- Clean the outside with a little cleaner and a lint-free cloth. Between all the shooting, dust, and your greasy hands, it needs a little TLC to remove substances that can mar the finish.
- Lubricate the moving parts of your weapon completely, but be sure not to overdo it. Too much lubricant becomes sticky, gumming up the works and attracting dust and lint. A light coating is all that’s needed for reliable gun maintenance.
- Apply protectant to keep your gun safe from the elements, case dings, and holster wear.
Periodic Maintenance Checks
Sometimes your weapon may need a little more in-depth care. This can include a more complete disassembly and cleaning of the weapon piece by piece. It may help to have build schematics on hand. This is a great opportunity to look for signs of stress or wear that wouldn’t be found during normal cleaning and storage. Make sure you understand your weapon before tackling this project and only go as far as you are comfortable with.
Restoring Your Firearm
Over time, parts can wear out and need to be replaced. Usually, if you can disassemble the gun far enough to find the damage, you can fix the damage with quality parts, the right tools, and a little bit of dedication and effort. Some of the most common replacements include:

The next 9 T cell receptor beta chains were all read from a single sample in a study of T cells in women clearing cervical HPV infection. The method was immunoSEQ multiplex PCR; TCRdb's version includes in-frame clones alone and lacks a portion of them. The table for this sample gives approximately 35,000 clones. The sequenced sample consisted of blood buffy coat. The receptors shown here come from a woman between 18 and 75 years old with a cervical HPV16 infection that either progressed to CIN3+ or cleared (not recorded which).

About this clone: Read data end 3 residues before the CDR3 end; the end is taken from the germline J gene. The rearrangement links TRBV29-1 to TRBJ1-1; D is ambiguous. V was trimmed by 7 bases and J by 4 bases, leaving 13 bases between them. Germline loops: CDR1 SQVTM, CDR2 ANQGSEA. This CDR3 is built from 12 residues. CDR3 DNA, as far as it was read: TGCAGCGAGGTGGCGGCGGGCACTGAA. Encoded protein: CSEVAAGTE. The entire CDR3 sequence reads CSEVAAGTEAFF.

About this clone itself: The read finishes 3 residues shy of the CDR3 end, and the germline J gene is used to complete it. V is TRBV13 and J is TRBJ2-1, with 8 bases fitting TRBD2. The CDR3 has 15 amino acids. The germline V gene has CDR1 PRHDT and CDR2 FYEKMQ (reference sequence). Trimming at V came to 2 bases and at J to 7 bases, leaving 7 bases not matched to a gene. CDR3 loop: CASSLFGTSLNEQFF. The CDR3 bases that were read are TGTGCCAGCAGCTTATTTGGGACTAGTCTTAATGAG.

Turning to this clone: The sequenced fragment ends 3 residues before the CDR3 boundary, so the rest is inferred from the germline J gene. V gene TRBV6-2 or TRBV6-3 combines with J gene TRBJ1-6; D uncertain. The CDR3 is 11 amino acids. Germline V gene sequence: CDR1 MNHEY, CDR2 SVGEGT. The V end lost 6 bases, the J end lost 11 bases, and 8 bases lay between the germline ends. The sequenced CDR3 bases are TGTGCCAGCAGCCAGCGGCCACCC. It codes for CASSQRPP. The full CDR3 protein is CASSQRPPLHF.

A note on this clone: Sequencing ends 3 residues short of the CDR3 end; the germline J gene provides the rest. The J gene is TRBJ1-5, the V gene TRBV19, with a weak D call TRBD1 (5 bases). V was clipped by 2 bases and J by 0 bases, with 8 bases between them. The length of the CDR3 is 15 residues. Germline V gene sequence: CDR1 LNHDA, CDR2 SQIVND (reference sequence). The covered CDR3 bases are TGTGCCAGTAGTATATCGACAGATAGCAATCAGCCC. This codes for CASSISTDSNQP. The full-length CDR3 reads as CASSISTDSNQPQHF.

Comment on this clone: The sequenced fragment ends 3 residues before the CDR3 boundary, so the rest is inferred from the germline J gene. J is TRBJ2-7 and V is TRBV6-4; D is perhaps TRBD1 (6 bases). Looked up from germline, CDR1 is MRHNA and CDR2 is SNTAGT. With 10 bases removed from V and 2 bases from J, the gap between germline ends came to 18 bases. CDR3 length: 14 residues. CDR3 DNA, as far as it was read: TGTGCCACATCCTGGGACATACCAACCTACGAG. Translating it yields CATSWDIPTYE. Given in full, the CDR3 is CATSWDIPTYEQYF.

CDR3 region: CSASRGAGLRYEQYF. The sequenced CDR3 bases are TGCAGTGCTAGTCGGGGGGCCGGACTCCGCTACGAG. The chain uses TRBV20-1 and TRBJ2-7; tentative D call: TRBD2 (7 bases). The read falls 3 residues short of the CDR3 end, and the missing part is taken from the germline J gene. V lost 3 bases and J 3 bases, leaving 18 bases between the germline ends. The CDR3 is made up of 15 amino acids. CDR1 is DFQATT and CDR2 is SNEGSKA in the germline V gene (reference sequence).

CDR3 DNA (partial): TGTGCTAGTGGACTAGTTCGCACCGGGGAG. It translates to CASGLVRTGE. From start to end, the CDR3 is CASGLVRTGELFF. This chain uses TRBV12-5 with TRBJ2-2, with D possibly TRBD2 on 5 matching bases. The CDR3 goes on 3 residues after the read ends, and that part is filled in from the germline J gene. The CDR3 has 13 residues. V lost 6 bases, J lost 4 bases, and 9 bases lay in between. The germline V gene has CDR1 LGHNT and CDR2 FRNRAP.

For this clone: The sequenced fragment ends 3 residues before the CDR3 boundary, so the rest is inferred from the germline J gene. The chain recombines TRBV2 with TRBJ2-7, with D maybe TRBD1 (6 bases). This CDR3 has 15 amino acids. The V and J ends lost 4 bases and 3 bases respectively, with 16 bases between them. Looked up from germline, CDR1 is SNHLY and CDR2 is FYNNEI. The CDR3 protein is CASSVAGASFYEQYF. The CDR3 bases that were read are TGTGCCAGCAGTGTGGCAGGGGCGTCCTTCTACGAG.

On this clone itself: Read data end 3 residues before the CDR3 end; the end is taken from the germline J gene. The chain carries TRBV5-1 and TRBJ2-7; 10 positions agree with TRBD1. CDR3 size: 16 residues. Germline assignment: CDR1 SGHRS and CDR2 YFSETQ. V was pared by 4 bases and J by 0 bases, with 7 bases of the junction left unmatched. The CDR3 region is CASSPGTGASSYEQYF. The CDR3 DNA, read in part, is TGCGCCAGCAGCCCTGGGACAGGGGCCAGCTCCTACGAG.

- Barrels – If your weapon spends most of its time in a gun storage locker as a “safe queen,” you may never need to change a barrel. As bullets travel down the barrel, being spun by friction with the rifling, they will slowly wear down these grooves. Eventually, accuracy will suffer. Swapping out an older barrel for a new precision barrel can be as easy as field-stripping and switching parts for some guns, while others may require the removal of a pin or nut that retains it.
- Springs – Springs need to return to their uncompressed form periodically to stay healthy, so even a seldom-used gun usually in storage may need to have a spring replaced after an extended time under pressure. Meanwhile, an often-used weapon may see its recoil spring start to get spongy after tens of thousands of rounds. Luckily, most springs on the weapon are easily located and replaced. When storing firearms long-term, plan to either make sure the springs aren’t under load or periodically release the tension as part of your gun maintenance schedule.
- Trigger Assemblies – Also a popular weapon upgrade, new triggers can restore a smooth even pull to a much-loved gun that’s developed more play or travel than you’d like. When considering a trigger replacement, take the time to look at what’s available, as you may even want to upgrade to a sharper tactical trigger at that time or a high-performance pull-release trigger mechanism.
Quality Firearms Parts and Accessories
When you’re ready to upgrade your weapon with custom parts, we have you covered with gear and accessories from some of the best in the business. Make sure to subscribe to our newsletter for the hottest deals straight to your inbox. Order your performance gun parts from JSD Supply today.